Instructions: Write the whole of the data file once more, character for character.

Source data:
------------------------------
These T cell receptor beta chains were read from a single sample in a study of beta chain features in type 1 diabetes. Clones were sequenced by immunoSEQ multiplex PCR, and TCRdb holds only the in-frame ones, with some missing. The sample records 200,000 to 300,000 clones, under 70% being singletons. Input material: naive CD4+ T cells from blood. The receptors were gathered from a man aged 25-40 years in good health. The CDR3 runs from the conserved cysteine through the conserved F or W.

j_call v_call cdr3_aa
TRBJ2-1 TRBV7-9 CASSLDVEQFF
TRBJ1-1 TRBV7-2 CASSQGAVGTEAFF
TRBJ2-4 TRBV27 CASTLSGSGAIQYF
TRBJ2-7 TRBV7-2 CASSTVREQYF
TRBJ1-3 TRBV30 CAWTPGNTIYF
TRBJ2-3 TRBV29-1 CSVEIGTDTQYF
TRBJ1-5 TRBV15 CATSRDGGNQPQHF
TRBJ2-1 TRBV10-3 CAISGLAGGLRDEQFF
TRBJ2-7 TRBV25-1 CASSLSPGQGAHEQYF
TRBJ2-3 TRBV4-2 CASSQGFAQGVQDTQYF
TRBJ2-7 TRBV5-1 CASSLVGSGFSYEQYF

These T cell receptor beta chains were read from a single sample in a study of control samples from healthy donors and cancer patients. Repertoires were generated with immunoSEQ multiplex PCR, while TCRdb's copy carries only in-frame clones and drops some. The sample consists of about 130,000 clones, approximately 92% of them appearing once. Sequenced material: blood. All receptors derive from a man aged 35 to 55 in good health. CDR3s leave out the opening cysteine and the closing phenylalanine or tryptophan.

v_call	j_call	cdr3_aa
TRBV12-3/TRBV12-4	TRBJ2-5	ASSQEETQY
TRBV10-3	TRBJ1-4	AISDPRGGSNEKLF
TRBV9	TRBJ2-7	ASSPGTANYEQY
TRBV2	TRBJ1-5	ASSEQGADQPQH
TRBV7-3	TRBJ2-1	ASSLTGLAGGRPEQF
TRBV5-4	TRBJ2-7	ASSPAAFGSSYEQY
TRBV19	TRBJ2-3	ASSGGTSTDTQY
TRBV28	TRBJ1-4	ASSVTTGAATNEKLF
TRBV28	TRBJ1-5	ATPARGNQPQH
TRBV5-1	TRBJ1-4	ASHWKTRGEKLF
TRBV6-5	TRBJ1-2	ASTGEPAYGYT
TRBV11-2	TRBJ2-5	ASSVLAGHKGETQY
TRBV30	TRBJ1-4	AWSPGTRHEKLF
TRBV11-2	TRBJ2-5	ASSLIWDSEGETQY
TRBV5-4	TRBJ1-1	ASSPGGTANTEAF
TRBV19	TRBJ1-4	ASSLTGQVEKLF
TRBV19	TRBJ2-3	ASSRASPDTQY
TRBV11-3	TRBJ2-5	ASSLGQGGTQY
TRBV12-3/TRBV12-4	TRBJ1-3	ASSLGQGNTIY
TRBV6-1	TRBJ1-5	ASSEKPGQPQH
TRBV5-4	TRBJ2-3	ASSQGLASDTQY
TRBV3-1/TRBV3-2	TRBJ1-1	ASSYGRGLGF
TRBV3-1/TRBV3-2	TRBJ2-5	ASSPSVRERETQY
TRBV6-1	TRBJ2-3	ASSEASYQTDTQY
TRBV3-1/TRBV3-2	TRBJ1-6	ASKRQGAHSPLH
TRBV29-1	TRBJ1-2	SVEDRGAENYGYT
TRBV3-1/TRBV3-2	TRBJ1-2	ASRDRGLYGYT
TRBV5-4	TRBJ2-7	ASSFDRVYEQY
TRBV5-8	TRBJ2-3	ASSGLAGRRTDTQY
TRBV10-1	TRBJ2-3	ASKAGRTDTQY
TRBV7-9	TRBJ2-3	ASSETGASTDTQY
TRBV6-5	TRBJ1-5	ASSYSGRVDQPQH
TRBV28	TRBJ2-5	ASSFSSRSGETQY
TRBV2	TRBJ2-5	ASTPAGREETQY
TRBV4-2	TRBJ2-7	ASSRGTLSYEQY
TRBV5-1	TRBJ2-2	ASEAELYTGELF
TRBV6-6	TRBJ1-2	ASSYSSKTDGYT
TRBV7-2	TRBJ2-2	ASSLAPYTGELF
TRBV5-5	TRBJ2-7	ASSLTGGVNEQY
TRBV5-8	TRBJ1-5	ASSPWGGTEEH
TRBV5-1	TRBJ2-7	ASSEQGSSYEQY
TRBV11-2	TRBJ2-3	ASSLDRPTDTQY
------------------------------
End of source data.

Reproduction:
These T cell receptor beta chains were read from a single sample in a study of beta chain features in type 1 diabetes. Clones were sequenced by immunoSEQ multiplex PCR, and TCRdb holds only the in-frame ones, with some missing. The sample records 200,000 to 300,000 clones, under 70% being singletons. Input material: naive CD4+ T cells from blood. The receptors were gathered from a man aged 25-40 years in good health. The CDR3 runs from the conserved cysteine through the conserved F or W.

j_call v_call cdr3_aa
TRBJ2-1 TRBV7-9 CASSLDVEQFF
TRBJ1-1 TRBV7-2 CASSQGAVGTEAFF
TRBJ2-4 TRBV27 CASTLSGSGAIQYF
TRBJ2-7 TRBV7-2 CASSTVREQYF
TRBJ1-3 TRBV30 CAWTPGNTIYF
TRBJ2-3 TRBV29-1 CSVEIGTDTQYF
TRBJ1-5 TRBV15 CATSRDGGNQPQHF
TRBJ2-1 TRBV10-3 CAISGLAGGLRDEQFF
TRBJ2-7 TRBV25-1 CASSLSPGQGAHEQYF
TRBJ2-3 TRBV4-2 CASSQGFAQGVQDTQYF
TRBJ2-7 TRBV5-1 CASSLVGSGFSYEQYF

These T cell receptor beta chains were read from a single sample in a study of control samples from healthy donors and cancer patients. Repertoires were generated with immunoSEQ multiplex PCR, while TCRdb's copy carries only in-frame clones and drops some. The sample consists of about 130,000 clones, approximately 92% of them appearing once. Sequenced material: blood. All receptors derive from a man aged 35 to 55 in good health. CDR3s leave out the opening cysteine and the closing phenylalanine or tryptophan.

v_call	j_call	cdr3_aa
TRBV12-3/TRBV12-4	TRBJ2-5	ASSQEETQY
TRBV10-3	TRBJ1-4	AISDPRGGSNEKLF
TRBV9	TRBJ2-7	ASSPGTANYEQY
TRBV2	TRBJ1-5	ASSEQGADQPQH
TRBV7-3	TRBJ2-1	ASSLTGLAGGRPEQF
TRBV5-4	TRBJ2-7	ASSPAAFGSSYEQY
TRBV19	TRBJ2-3	ASSGGTSTDTQY
TRBV28	TRBJ1-4	ASSVTTGAATNEKLF
TRBV28	TRBJ1-5	ATPARGNQPQH
TRBV5-1	TRBJ1-4	ASHWKTRGEKLF
TRBV6-5	TRBJ1-2	ASTGEPAYGYT
TRBV11-2	TRBJ2-5	ASSVLAGHKGETQY
TRBV30	TRBJ1-4	AWSPGTRHEKLF
TRBV11-2	TRBJ2-5	ASSLIWDSEGETQY
TRBV5-4	TRBJ1-1	ASSPGGTANTEAF
TRBV19	TRBJ1-4	ASSLTGQVEKLF
TRBV19	TRBJ2-3	ASSRASPDTQY
TRBV11-3	TRBJ2-5	ASSLGQGGTQY
TRBV12-3/TRBV12-4	TRBJ1-3	ASSLGQGNTIY
TRBV6-1	TRBJ1-5	ASSEKPGQPQH
TRBV5-4	TRBJ2-3	ASSQGLASDTQY
TRBV3-1/TRBV3-2	TRBJ1-1	ASSYGRGLGF
TRBV3-1/TRBV3-2	TRBJ2-5	ASSPSVRERETQY
TRBV6-1	TRBJ2-3	ASSEASYQTDTQY
TRBV3-1/TRBV3-2	TRBJ1-6	ASKRQGAHSPLH
TRBV29-1	TRBJ1-2	SVEDRGAENYGYT
TRBV3-1/TRBV3-2	TRBJ1-2	ASRDRGLYGYT
TRBV5-4	TRBJ2-7	ASSFDRVYEQY
TRBV5-8	TRBJ2-3	ASSGLAGRRTDTQY
TRBV10-1	TRBJ2-3	ASKAGRTDTQY
TRBV7-9	TRBJ2-3	ASSETGASTDTQY
TRBV6-5	TRBJ1-5	ASSYSGRVDQPQH
TRBV28	TRBJ2-5	ASSFSSRSGETQY
TRBV2	TRBJ2-5	ASTPAGREETQY
TRBV4-2	TRBJ2-7	ASSRGTLSYEQY
TRBV5-1	TRBJ2-2	ASEAELYTGELF
TRBV6-6	TRBJ1-2	ASSYSSKTDGYT
TRBV7-2	TRBJ2-2	ASSLAPYTGELF
TRBV5-5	TRBJ2-7	ASSLTGGVNEQY
TRBV5-8	TRBJ1-5	ASSPWGGTEEH
TRBV5-1	TRBJ2-7	ASSEQGSSYEQY
TRBV11-2	TRBJ2-3	ASSLDRPTDTQY